Price, blade design, locking mechanism, ease of opening, construction, and overall utility (especially important in a law enforcement or fire/EMS blade) are some of the considerations that need to be taken into account. A good blade manufacturer to look at when choosing a new tactical folder is Steel Will Knives.
Steel Will Knives is an American company with an extensive line of folding and fixed blade knives organized under three different series: Outdoor, Urban, and Tactical.
The “Outdoor” series of knives is designed primarily with fishermen, hunters, hikers, climbers, and other outdoorsmen and women in mind. The “Urban” line is intended more for self-defense situations in populated areas. The “Tactical” series draws upon historical military blade designs reconfigured for 21st Century use.
The Tactical series Onrush 612 is a somewhat larger folder than I’m used to carrying. Crafted in Italy, the Onrush 612 features a drop point 3.7-inch N690Co steel blade, with an overall length of 8.98 inches open and 5.28 inches closed. Blade thickness is .14 inches and a stiff steel liner lock is used to lock it in place. The blade is protected from corrosion by a process Steel Will calls PVD. According to Steel Will, the PVD (Physical Vapor Deposition) blade coating provides excellent resistance from wear and corrosion.
The black scales on the Onrush 612 are 3D machine milled G10. The angles and textures of the scales remind me of the angles used on the F117A Stealth Fighter aircraft, although Steel Will doesn’t claim any radar defeating properties. There is a tip-up carry pocket clip that can be reversed for left-hand tip-up carry
The 612 blade features ambidextrous thumb studs and an index finger flipper for smooth blade opening. There is no spring assist in the opening mechanism, and none is needed. By adding a flick of the wrist while applying finger pressure to the flipper, the blade pops open and locks solidly into place. And when I say that it locks solidly, I mean it.
I compared the Onrush 612 to a well-known mass production liner lock folder of Chinese manufacture. This particular knife cost me under $40, and is a decent knife, with some of the same design features as the 612. However, looks and features don’t automatically equate with quality, strength, and utility.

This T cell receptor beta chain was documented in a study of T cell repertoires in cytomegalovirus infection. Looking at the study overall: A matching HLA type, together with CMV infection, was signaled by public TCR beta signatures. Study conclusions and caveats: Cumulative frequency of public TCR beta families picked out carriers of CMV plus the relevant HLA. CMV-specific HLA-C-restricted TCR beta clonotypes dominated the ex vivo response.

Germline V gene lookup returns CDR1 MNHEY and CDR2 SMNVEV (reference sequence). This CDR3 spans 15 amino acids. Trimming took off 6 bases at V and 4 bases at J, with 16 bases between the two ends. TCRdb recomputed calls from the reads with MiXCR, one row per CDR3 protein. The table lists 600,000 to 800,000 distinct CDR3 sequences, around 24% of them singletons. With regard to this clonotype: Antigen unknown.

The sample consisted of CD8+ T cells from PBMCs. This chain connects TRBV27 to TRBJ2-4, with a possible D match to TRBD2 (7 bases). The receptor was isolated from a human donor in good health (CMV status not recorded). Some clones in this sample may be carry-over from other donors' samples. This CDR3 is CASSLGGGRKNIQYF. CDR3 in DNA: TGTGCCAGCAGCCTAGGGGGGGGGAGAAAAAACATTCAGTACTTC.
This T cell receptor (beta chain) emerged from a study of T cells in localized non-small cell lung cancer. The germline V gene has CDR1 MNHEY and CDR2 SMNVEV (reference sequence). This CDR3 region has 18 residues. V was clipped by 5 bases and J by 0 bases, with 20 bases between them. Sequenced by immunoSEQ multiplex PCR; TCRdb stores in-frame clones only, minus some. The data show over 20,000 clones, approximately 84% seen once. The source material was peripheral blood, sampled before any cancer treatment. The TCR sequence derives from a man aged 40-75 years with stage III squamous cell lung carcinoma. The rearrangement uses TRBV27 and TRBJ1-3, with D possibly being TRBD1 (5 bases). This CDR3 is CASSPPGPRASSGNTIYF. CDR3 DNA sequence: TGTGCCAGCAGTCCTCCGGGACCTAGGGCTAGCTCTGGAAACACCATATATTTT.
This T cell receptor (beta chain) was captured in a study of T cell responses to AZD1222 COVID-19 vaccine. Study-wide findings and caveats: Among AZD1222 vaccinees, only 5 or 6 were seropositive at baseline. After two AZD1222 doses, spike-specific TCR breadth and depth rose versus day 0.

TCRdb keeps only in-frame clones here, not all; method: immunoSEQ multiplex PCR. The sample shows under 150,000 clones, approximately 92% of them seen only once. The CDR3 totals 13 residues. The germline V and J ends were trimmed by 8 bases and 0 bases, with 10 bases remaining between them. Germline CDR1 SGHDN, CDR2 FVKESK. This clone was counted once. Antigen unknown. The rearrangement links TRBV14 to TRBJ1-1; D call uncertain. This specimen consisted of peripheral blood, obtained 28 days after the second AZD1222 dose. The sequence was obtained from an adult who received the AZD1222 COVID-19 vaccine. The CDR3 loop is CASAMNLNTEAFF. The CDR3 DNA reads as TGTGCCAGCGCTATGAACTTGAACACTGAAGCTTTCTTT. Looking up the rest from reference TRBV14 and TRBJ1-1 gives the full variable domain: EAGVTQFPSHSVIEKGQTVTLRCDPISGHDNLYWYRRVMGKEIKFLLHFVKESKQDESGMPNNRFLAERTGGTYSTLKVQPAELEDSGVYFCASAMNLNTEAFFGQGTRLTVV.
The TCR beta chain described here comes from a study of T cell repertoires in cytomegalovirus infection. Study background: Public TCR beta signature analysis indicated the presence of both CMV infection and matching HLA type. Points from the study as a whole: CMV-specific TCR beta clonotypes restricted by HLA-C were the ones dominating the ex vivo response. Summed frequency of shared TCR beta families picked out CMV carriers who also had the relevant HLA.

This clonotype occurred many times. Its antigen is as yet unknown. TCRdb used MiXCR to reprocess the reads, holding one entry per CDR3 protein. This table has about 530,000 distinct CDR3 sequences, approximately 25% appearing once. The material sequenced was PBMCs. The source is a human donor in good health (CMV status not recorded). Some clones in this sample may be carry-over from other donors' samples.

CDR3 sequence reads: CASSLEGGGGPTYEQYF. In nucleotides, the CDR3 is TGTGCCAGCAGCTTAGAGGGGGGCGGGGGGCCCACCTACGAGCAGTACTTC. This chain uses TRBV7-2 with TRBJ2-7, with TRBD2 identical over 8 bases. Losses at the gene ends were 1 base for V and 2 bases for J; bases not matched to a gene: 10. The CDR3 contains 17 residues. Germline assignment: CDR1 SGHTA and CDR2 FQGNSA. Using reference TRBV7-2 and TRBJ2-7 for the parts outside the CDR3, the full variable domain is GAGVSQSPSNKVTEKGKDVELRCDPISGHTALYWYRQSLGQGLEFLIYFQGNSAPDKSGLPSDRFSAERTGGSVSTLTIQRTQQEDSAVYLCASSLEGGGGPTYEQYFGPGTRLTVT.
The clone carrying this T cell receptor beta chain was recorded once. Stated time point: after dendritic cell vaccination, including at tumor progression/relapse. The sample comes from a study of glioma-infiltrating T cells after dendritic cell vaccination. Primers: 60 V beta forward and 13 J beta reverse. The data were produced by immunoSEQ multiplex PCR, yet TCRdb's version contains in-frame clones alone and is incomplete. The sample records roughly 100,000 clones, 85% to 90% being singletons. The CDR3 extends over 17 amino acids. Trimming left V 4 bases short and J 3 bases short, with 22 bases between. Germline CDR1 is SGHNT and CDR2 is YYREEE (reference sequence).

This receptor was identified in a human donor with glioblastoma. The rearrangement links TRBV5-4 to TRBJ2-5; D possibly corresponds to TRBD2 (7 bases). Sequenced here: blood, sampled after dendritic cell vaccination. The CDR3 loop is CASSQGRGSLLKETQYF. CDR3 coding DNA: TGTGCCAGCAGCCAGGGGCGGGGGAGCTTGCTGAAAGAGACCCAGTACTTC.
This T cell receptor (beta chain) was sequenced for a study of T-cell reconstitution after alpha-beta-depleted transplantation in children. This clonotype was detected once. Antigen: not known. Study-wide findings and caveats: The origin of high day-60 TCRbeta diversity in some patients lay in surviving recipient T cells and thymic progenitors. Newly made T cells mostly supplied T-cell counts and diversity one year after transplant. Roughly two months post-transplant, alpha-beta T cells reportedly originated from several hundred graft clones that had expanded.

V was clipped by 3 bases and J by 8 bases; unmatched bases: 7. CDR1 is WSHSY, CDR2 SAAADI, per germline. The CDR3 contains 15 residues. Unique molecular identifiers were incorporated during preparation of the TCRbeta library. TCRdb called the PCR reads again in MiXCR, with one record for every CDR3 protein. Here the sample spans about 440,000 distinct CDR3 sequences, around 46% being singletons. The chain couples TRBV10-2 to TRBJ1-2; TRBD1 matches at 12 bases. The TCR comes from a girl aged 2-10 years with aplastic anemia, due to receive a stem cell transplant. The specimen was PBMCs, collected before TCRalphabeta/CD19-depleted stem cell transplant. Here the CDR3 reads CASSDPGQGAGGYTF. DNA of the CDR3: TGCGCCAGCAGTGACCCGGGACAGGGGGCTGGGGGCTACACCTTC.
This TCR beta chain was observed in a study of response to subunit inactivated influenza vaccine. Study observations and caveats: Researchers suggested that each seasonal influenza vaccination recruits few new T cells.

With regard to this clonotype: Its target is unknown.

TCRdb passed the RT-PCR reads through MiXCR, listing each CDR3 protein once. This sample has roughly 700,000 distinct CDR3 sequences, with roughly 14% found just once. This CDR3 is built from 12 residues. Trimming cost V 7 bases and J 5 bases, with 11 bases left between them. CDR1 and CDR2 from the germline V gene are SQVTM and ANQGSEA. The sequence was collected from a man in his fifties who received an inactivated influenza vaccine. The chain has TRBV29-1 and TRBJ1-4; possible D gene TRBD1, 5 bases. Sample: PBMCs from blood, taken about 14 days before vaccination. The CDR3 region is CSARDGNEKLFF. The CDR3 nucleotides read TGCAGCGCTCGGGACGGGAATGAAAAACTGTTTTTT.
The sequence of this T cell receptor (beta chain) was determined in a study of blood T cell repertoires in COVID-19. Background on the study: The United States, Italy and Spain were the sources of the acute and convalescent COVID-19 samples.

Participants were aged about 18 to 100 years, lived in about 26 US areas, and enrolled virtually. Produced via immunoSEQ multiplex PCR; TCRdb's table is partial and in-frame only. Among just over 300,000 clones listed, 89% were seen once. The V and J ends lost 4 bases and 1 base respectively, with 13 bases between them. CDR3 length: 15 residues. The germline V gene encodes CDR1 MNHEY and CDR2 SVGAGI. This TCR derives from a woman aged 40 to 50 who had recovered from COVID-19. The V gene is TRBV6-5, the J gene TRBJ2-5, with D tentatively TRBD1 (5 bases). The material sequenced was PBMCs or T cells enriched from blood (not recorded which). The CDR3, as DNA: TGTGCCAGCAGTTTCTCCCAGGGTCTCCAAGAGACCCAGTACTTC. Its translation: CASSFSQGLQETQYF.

When the 612 is locked open, there is zero wobble or play between the blade and the frame of the knife. It feels like a fixed blade. The other knife has a discernible, but slight, wobble in the blade when locked in place. That’s ok for the day-to-day tasks most tactical knifes are actually used for, but when a REAL tactical situation arises, the lesser knives aren’t always up to major tasks like prying or serious rescue missions. The 612 is.
Once locked open, the frame and blade forms a pronounced finger choil, which gives the user a solid, non-slip grip on the knife. The top of the blade—and the top of the inner frame—is ridged to form a non-slip, comfortable support for the thumb. There are also serrations at the top rear of the frame that keep the thumb from slipping when the knife is held in a reverse fighting grip. When held in that grip, the choil supports the pinky finger and keeps it from sliding onto the blade.
Another feature of the Onrush 612 that I really like is the glass-breaking pyramid at the end of the grip, which is also part of a lanyard attachment hole. A glass breaker of this type is designed for breaking ONLY side window automotive safety glass for rescue purposes. Just tap the breaker in the bottom corners of a closed window and the entire piece of glass fractures.
The 612 comes with a nylon carrying pouch that can be attached to MOLLE gear, or worn on a belt. It uses a clip closure, rather than a snap closure, for added security.
The Onrush 612 is currently on sale on the Steel Will website for $191.24 with free shipping. The Onrush 622 has a tanto style blade. See the entire Steel Will line at: www.steelwillknives.com.